OLYMPIA — Covid-19 pandemic disruptions to the economy and food supply will linger for years, requiring an increase in state spending on food banks, according to the Washington State Department of Agriculture.
The department has proposed spending $11.5 million annually on emergency food assistance for at least two years, possibly longer. The allocation would nearly double the current budget for food and to help charities operate.
“The impact and hurt caused by covid-19 are pretty open-ended at this point,” department spokesman Chris McGann said. “As soon as unemployment improves and stabilizes, we anticipate being able to pull back.”
The agriculture department mobilized last spring to help food banks handle a surge in demand, spending $75 million in emergency state and federal aid.
The economic troubles are not short term, according to the department’s proposal. In a memo to the governor’s budget office, the department asserts the higher demand for food assistance will last indefinitely.
“We anticipate record numbers of people will rely on food pantries for years to come as we move into recovery and longer-term economic crisis,” the request for funding states.
Pandemic interruptions in the processing, packaging and distributing of food also will linger, according to the department.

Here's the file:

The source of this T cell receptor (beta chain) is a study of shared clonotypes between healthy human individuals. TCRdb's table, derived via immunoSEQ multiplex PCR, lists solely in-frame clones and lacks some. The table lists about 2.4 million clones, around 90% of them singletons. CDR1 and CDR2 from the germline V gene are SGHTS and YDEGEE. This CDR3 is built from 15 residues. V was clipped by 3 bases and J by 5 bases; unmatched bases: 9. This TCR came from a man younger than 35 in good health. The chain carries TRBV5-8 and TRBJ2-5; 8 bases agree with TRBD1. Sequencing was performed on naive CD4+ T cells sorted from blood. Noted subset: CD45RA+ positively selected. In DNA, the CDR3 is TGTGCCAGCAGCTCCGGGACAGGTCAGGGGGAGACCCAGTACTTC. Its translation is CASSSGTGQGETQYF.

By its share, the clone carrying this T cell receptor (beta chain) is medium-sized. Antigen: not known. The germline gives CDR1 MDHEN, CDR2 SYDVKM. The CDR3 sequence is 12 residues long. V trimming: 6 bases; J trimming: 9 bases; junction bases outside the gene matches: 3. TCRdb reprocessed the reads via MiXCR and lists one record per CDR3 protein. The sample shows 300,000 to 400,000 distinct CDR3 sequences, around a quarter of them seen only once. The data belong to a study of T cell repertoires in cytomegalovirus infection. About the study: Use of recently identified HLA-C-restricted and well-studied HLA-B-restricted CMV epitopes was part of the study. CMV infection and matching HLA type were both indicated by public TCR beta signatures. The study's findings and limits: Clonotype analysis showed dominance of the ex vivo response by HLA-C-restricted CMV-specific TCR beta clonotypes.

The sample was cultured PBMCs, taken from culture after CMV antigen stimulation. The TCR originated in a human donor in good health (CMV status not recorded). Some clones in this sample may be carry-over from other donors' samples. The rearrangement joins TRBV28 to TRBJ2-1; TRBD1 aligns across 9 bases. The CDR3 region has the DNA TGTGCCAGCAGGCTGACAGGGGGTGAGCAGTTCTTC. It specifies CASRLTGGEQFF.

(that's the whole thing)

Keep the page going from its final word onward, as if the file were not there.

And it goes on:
“Recovery in this industry will take years, meaning that the food supply chains and agricultural producers that serve the food service industry will also take years to recover,” according to the request for money.
Food banks will need to hire more people, rather than rely on volunteers, who are typically senior citizens, according to the budget request.
The department also asserted that grocers are donating less food, as stores try to keep their shelves stocked.
Washington Food Industry Association vice president Tammie Hetrick disputed the claim. Grocers have continued to contribute to food banks and there’s no reason to think they won’t in the future, she said.
“Covid disrupted every aspect of (food) production,” she said. “I’m not sure you can make a fair assessment for long-term relief by tying it to covid.”
“We need to look at what our demand is and evaluate it again in a year,” Hetrick said.
Hetrick did praise the agriculture department for helping recipients of federal food assistance buy groceries online.
The federal government has increased spending on the Supplemental Nutrition Assistance Program. In August, nearly 300,000 Washington households received $52 million in addition to regular benefits, according to the USDA.
The state agriculture department proposes to add one employee with an annual salary of $65,331. According to the budget proposal, the department would seek to connect farmers and food banks.
Northwest Harvest, a nonprofit that assists food banks across the state, relies on private donors, not government funding. Policy director Christina Wong said state spending on food banks could help the nonprofit if some of the money went to buy food from farmers.
“The more support for growers who we work with, the better for us if it keeps them in business,” she said.